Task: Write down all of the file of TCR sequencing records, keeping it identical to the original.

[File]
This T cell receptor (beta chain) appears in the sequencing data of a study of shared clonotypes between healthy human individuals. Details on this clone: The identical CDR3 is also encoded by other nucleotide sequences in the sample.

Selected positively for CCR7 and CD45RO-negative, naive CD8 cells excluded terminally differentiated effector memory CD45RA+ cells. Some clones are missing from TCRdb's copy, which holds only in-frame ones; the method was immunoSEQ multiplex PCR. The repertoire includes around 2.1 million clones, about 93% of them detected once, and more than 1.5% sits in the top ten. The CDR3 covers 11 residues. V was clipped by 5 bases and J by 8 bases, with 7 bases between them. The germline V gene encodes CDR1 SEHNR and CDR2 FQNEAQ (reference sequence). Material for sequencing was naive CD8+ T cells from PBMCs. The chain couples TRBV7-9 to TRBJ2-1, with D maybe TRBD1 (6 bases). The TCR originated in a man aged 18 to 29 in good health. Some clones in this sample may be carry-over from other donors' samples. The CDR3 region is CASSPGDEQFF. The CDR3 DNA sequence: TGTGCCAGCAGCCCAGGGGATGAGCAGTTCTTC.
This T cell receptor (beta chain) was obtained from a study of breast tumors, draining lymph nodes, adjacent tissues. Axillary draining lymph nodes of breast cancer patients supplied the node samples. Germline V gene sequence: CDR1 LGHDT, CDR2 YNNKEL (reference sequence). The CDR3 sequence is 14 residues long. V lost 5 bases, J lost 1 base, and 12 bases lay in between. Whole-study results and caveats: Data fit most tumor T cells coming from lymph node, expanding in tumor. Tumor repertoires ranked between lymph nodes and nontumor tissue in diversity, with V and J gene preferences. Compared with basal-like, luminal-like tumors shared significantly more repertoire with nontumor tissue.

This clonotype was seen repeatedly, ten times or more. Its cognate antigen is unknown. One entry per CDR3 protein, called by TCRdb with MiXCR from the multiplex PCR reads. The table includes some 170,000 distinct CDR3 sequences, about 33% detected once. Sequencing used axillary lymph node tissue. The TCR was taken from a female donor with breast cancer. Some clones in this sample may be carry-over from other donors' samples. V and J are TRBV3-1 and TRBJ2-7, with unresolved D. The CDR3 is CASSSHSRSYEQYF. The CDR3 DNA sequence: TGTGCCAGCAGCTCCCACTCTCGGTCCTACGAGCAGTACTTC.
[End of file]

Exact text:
This T cell receptor (beta chain) appears in the sequencing data of a study of shared clonotypes between healthy human individuals. Details on this clone: The identical CDR3 is also encoded by other nucleotide sequences in the sample.

Selected positively for CCR7 and CD45RO-negative, naive CD8 cells excluded terminally differentiated effector memory CD45RA+ cells. Some clones are missing from TCRdb's copy, which holds only in-frame ones; the method was immunoSEQ multiplex PCR. The repertoire includes around 2.1 million clones, about 93% of them detected once, and more than 1.5% sits in the top ten. The CDR3 covers 11 residues. V was clipped by 5 bases and J by 8 bases, with 7 bases between them. The germline V gene encodes CDR1 SEHNR and CDR2 FQNEAQ (reference sequence). Material for sequencing was naive CD8+ T cells from PBMCs. The chain couples TRBV7-9 to TRBJ2-1, with D maybe TRBD1 (6 bases). The TCR originated in a man aged 18 to 29 in good health. Some clones in this sample may be carry-over from other donors' samples. The CDR3 region is CASSPGDEQFF. The CDR3 DNA sequence: TGTGCCAGCAGCCCAGGGGATGAGCAGTTCTTC.
This T cell receptor (beta chain) was obtained from a study of breast tumors, draining lymph nodes, adjacent tissues. Axillary draining lymph nodes of breast cancer patients supplied the node samples. Germline V gene sequence: CDR1 LGHDT, CDR2 YNNKEL (reference sequence). The CDR3 sequence is 14 residues long. V lost 5 bases, J lost 1 base, and 12 bases lay in between. Whole-study results and caveats: Data fit most tumor T cells coming from lymph node, expanding in tumor. Tumor repertoires ranked between lymph nodes and nontumor tissue in diversity, with V and J gene preferences. Compared with basal-like, luminal-like tumors shared significantly more repertoire with nontumor tissue.

This clonotype was seen repeatedly, ten times or more. Its cognate antigen is unknown. One entry per CDR3 protein, called by TCRdb with MiXCR from the multiplex PCR reads. The table includes some 170,000 distinct CDR3 sequences, about 33% detected once. Sequencing used axillary lymph node tissue. The TCR was taken from a female donor with breast cancer. Some clones in this sample may be carry-over from other donors' samples. V and J are TRBV3-1 and TRBJ2-7, with unresolved D. The CDR3 is CASSSHSRSYEQYF. The CDR3 DNA sequence: TGTGCCAGCAGCTCCCACTCTCGGTCCTACGAGCAGTACTTC.